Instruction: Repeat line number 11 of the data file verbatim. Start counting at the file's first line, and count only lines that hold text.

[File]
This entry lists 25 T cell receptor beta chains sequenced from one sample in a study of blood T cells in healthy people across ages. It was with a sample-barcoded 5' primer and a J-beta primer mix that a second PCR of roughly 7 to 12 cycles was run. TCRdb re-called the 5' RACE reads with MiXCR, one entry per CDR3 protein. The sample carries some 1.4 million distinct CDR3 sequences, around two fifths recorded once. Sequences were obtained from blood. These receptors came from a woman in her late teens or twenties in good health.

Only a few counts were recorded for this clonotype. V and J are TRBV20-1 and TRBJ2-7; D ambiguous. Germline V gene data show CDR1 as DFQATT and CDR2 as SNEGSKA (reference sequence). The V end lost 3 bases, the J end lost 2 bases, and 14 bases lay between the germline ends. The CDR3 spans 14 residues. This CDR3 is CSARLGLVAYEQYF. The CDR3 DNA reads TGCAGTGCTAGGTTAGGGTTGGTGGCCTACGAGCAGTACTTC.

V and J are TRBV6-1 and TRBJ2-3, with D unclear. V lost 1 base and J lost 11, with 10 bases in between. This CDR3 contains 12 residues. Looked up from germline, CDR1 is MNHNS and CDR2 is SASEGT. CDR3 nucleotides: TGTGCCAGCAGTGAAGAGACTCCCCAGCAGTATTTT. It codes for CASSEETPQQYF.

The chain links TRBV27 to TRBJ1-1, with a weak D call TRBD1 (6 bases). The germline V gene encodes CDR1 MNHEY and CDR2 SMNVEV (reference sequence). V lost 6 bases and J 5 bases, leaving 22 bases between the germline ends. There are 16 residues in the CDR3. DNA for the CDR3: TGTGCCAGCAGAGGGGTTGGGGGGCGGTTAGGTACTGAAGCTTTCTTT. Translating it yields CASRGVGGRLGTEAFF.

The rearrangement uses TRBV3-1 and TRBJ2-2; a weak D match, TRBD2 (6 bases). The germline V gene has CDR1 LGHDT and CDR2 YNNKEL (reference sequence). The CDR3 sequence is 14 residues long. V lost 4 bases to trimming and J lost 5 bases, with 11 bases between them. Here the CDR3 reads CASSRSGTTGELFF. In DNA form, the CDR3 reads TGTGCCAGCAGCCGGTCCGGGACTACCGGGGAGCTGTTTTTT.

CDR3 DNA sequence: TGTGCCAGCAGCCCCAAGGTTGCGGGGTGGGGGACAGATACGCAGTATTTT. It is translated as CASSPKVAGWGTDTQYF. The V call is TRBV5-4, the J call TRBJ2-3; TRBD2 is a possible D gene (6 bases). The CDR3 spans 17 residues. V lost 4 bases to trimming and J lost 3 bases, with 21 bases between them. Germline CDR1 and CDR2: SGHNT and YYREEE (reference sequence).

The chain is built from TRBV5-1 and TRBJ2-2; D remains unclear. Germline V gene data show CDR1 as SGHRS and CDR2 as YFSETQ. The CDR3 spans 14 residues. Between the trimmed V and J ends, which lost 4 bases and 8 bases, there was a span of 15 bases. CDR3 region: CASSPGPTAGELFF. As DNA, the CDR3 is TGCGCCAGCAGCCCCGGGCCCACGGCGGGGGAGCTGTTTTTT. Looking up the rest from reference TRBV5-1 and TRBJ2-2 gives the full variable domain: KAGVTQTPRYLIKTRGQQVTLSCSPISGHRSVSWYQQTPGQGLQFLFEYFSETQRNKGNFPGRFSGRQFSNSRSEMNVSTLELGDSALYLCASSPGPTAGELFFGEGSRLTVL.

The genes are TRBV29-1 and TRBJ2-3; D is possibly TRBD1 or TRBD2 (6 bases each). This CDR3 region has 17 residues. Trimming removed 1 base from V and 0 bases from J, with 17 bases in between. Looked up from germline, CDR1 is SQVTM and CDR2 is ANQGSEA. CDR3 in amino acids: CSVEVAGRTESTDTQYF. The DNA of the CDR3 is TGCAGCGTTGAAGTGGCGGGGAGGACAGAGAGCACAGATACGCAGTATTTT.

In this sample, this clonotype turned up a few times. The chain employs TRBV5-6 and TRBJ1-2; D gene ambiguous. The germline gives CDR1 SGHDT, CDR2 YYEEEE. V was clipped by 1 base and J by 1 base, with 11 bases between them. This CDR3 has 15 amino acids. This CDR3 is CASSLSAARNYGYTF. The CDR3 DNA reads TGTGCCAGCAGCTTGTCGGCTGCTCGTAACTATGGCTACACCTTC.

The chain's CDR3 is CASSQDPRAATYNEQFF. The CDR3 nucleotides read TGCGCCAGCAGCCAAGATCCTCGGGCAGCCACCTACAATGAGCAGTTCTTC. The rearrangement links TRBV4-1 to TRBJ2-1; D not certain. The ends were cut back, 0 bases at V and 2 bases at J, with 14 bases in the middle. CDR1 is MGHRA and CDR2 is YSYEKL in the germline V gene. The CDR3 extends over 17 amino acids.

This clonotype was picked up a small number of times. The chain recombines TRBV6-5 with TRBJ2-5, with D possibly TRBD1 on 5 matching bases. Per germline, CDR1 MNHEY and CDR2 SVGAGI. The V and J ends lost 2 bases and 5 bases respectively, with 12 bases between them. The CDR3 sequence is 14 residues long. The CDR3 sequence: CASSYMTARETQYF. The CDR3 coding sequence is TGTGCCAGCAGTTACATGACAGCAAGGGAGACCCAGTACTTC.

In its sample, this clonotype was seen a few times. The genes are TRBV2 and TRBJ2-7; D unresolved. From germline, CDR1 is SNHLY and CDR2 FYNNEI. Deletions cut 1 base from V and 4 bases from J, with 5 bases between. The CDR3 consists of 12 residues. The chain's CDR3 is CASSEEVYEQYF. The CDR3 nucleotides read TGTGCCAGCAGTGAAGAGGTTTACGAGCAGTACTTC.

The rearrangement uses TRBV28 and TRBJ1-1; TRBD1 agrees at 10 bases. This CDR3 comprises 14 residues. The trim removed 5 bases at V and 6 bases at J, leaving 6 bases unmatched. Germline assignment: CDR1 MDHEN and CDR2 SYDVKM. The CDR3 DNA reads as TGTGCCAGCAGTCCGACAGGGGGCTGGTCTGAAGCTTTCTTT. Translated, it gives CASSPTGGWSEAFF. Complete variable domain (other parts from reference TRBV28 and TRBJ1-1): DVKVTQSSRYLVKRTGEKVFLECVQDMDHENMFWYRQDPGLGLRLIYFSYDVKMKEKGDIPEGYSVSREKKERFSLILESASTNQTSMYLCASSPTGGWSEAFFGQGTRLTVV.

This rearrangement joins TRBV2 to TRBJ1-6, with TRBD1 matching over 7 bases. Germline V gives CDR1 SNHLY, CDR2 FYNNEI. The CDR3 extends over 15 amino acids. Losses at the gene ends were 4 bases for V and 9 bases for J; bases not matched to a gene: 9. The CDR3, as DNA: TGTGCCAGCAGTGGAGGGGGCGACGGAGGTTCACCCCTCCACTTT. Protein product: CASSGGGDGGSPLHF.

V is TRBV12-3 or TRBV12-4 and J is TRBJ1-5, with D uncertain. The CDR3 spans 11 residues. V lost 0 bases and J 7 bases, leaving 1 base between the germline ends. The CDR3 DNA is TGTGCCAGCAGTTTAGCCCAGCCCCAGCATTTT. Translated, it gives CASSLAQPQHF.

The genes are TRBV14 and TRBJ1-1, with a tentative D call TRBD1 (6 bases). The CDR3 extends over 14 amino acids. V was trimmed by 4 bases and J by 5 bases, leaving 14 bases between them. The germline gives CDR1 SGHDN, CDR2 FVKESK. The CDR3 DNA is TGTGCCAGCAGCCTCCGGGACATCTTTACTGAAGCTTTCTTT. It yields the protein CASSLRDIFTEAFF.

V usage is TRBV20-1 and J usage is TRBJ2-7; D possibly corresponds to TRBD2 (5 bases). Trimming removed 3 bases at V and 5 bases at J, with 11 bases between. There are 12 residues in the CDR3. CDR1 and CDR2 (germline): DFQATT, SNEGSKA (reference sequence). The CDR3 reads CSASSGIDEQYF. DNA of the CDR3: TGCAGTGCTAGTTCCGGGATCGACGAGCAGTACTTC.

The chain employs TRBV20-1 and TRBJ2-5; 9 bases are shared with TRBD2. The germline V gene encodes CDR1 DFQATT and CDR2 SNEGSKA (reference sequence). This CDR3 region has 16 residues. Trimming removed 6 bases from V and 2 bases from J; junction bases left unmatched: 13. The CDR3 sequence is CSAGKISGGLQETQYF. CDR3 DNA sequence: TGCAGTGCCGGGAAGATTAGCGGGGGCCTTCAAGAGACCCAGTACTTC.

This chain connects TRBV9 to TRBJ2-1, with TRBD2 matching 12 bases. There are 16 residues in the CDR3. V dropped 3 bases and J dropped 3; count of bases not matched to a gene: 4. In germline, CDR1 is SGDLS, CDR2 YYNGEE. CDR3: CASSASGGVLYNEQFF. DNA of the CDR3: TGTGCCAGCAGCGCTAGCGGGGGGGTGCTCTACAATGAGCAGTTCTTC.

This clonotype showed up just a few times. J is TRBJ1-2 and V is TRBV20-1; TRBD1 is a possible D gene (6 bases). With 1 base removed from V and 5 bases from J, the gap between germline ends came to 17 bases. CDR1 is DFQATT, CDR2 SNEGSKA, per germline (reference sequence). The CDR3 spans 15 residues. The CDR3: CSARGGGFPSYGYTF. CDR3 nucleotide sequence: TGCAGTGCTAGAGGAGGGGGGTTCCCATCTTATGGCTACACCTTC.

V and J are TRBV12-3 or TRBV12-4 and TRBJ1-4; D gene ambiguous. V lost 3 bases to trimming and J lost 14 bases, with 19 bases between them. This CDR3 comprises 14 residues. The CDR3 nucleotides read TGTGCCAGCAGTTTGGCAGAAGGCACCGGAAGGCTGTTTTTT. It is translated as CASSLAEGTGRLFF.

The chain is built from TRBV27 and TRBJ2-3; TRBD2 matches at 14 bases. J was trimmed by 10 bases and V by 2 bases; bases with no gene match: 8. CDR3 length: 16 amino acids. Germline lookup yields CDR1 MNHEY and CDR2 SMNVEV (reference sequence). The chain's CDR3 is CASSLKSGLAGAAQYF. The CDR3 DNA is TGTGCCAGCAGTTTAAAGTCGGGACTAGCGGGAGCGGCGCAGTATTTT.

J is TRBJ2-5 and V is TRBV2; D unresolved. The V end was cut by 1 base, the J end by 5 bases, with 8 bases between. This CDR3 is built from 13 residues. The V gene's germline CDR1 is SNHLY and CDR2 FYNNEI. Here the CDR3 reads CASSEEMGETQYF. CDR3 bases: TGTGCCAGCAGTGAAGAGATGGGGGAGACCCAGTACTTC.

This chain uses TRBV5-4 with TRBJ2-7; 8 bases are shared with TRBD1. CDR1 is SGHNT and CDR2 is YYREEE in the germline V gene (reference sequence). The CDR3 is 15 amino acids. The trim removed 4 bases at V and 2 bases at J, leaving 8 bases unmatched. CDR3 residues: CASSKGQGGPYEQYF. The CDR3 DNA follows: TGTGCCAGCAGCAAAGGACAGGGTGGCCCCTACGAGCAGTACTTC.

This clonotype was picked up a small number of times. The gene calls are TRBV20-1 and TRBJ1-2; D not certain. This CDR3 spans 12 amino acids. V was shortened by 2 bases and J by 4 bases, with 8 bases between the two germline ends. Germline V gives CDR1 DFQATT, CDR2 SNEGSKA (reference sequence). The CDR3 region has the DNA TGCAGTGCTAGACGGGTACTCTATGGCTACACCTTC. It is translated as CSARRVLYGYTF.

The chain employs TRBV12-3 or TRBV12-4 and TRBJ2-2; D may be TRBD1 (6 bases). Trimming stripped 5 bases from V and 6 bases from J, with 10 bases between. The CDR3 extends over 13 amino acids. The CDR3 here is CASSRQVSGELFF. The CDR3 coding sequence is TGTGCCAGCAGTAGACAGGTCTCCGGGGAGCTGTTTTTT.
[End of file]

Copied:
This clonotype was picked up a small number of times. The chain recombines TRBV6-5 with TRBJ2-5, with D possibly TRBD1 on 5 matching bases. Per germline, CDR1 MNHEY and CDR2 SVGAGI. The V and J ends lost 2 bases and 5 bases respectively, with 12 bases between them. The CDR3 sequence is 14 residues long. The CDR3 sequence: CASSYMTARETQYF. The CDR3 coding sequence is TGTGCCAGCAGTTACATGACAGCAAGGGAGACCCAGTACTTC.